Thursday, January 3, 2013

Why your 2012 Social Media Strategy was a failure

For many people, the beginning of a new year provides the perfect opportunity to reflect on the highs and lows of the previous year while taking what they've learnt to help them set goals for the new year. I've read a lot of blog posts which have documented the outstanding successes of several Social Media campaigns, but these are far from reality for your average marketer.  In fact, many marketing departments have delivered far from acceptable results and it's likely that senior company management is already considering bringing out the chopping block.

Here is my list of the top five behaviors which had a detrimental impact in 2012.

1. Social Media was being treated as 'experimental'.
I attended a number of Social Media events both here in New Zealand and overseas where I listened to panelists blurt out their secret strategies while proclaiming that Social Media was experimental for their organization.  In all their ranting and raving there was little or no mention of the alignment of their strategy with key business goals.  While, I do believe that their does need to be some experimentation, the results need to be measurable.

Return on Investment is a key driver for all CEO's.  They want to know that the money their spending is actually getting a measurable return.  I like the way that Sandy Carter puts it in her book 'Get Bold - Creating a Bold Social Media AGENDA' where she talks about IBM having a Return on Everything measurement.  Call it experimental or whatever you like, but management are wanting proof of a return.

2. Too much focus on what's not important.
Just bring up Facebook 'Likes' and Twitter 'Follows' and you'll spark off a grand debate with me.  For the record they are one of the worst metrics to use for success and are a big distraction.  It's a bit like advertising on television.  A television network sales person will usually bombard you with demographics and numbers of viewers on their network.  Just because they have the most viewers doesn't mean that you'll spend a dime with them.

Most Facebook 'Likes' are manipulated through the use of competitions to win vouchers etc.  Enticing people to 'Like' you is not an acceptable approach.  The fact is, they probably don't like you at all!

3. Ownership of Social Media by Marketing.
I've sat with senior executives in the board room while eye-balling their Chief Marketing Officer. There is often tension in the air as the marketing executive guards his/her territory. The brand.  Yes, they have a sense of owning it and are holding their organizations to ransom.  If your marketing team own the Social Media strategy then you've got a serious problem.  No, I'm not joking!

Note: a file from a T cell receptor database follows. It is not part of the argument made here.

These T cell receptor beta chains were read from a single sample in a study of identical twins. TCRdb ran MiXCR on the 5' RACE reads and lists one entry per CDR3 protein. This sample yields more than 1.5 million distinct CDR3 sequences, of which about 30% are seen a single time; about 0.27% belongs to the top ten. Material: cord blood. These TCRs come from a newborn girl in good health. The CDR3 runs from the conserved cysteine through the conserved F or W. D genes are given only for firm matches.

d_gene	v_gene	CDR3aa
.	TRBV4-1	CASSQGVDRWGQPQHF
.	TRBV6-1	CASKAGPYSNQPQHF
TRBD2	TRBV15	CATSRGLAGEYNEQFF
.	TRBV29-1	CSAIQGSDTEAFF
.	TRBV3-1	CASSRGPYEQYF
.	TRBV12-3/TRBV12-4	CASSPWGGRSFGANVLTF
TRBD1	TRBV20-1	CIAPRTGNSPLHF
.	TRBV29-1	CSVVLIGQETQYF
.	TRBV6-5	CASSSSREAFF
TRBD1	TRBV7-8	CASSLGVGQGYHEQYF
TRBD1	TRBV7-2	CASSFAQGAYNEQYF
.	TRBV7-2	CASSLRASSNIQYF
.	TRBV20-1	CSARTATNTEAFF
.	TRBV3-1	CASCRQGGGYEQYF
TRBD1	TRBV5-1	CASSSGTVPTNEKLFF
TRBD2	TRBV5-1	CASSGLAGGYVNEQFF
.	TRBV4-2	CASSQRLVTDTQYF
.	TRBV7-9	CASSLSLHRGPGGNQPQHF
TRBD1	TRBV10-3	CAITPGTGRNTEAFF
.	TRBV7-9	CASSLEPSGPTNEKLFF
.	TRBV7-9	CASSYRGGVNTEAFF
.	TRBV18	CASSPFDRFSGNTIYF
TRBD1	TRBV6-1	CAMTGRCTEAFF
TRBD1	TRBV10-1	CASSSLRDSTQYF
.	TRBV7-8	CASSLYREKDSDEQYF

The brand is no longer owned by marketing, neither can the Social Media be.  Today, ownership of the brand has moved to two key groups of people, your employees and your customers.  It's your employees who give your brand a good or bad name and it's your customers who communicate their experiences. This is an area of your business which will need some focus and consideration in the year ahead.  Some ownership may need to be taken by Human Resources to implement a cultural transformation plan.  Who would have thought of Human Resources as a key player in a Social Media strategy?

4. Failure to walk the talk.
In October, I was asked to present a training course to a small group of about 12 people who represented a number of key New Zealand businesses.  I'm not one to assume anything, so at the beginning of the day, I tried to gauge the experience of the people in the room.  I asked everyone in the room who had a Facebook or Twitter account to raise their hand.  Expecting them all to do so, I was shocked to find that only a couple of people in the room did!  What? Had these people really been put in charge of Social Media within their respective businesses?

One of the ways that I learn the most, is to be personally active on Social Media.  I get to learn a lot about my behavioral patterns as wall as those of others.  For instance, I 'Like' a page on Facebook but find myself 'unliking' it just as quickly.  I find myself unfollowing  people on Twitter en masse to tune out of all the noise and chaos. Understanding why I do this helps me to understand others too.

5. No plan.
As the use of Social Media is evolving so will the maturity of businesses in their strategies and approach.  Moving forward, I have little doubt that management will be expecting to see holistic plans established for Social Media.  Plans which will cover off the alignment of Social Media with business goals, issues around social trust, enablement throughout the entire business, integration of Social Media with key process, risk and reputation management and the analytics and interpretation of the vast amounts of data generated.

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